And so, we return to Toronto Esports, the organization that’s been working out of Toronto for some time now. Their social media meltdown was undignified and uncalled for, but they were a Contenders team who had accomplished things and earned competitive rewards. In 2018 alone, the team had won Season 5 of the BEAT Invitational and earned second place in Overwatch Contenders Season One.

In a statement to Kotaku, Pallett wrote:

Yes, we felt we were loyal to Blizzard and Overwatch. We stayed and helped scout and develop players in tier 2 in the early days, prior to Overwatch League, at a time when most other organizations were abandoning Overwatch. We felt that given this, in the very least should have been able to keep our original brand, which we hold very dearly. We also feel that the recent changes to the Contenders rules are creating unnecessary barriers that are harming the talent development ecosystem. This is against our core company values.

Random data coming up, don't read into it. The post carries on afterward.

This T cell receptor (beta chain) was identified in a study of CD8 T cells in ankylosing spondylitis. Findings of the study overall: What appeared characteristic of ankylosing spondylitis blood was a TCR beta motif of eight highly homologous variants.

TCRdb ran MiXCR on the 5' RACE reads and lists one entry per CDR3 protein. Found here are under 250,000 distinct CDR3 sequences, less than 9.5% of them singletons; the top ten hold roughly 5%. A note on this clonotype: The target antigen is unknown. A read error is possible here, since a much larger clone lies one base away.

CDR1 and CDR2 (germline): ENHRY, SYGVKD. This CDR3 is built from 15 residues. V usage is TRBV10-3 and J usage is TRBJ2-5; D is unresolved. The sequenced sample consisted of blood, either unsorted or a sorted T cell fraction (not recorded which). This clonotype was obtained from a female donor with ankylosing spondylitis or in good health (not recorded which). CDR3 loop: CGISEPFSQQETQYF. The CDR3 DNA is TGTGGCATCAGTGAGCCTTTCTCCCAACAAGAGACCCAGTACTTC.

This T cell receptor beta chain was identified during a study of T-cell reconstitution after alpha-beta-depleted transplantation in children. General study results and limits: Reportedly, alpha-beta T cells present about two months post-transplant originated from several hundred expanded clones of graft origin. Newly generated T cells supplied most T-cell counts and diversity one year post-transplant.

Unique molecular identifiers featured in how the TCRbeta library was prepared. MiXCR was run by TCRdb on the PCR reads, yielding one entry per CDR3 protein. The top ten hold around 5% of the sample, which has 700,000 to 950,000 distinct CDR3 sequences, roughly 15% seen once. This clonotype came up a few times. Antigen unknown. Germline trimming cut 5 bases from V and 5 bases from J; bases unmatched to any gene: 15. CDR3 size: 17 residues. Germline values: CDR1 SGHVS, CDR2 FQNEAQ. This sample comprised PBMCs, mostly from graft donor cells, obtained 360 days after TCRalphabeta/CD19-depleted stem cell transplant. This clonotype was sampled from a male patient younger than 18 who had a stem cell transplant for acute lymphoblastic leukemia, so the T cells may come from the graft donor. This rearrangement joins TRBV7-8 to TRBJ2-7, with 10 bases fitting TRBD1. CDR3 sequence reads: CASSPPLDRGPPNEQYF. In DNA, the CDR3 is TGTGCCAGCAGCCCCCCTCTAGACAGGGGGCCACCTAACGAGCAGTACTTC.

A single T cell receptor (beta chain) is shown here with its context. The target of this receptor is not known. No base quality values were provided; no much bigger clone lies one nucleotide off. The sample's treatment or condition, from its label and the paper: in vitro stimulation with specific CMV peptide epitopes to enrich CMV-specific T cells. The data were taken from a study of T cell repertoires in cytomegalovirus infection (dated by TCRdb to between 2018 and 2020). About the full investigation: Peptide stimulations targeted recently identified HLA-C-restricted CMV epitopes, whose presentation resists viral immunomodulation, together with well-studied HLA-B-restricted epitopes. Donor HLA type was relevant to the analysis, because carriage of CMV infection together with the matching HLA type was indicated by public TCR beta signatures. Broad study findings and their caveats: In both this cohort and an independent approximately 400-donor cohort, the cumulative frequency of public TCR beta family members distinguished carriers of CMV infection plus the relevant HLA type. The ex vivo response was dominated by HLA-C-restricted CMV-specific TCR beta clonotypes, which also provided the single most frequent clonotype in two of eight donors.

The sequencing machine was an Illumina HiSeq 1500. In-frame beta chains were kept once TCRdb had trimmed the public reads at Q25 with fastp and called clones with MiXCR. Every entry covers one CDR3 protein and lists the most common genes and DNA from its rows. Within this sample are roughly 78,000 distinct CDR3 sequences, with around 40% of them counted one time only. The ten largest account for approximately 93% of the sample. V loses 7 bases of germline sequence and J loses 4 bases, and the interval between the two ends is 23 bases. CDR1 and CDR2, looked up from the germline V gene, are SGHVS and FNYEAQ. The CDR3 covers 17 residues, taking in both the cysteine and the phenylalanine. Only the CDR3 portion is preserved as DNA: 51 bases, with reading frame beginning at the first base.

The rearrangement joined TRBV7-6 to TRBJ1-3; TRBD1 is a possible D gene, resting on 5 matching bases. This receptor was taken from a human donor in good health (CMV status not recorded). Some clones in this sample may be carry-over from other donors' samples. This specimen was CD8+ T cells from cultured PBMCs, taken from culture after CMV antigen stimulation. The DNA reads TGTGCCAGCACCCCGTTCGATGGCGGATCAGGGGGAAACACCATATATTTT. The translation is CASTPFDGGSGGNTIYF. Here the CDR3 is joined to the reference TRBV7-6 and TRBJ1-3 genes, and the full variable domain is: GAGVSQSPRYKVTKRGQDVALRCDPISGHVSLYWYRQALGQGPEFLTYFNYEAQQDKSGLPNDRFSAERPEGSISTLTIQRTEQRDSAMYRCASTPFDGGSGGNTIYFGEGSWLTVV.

Toronto Esports were out of line. They mishandled their social media, and made an announcement that surprised their players with the potential fact that they were suddenly out of a job. We are all aware of this to the point where another Academy team even jokes about “rescuing” the players. Its easy to make Pallett the scapegoat here, and to say that its his mismanagement and big talk on social media that made this situation happen.

At the end of the day, though, Toronto is an enormous city with a built-in passion for esports. Overwatch desperately wants to be a global product, with grassroots esports scenes built in and people able to join the path to pro from anywhere. If Toronto Esports just exploded in such a dysfunctional fashion, its worth considering if any of the factors that led to that collapse might translate over to other cities and other markets. Toronto Esports leaving Overwatch could mean more than we think, and the Contenders scene could be the biggest victim of its fallout.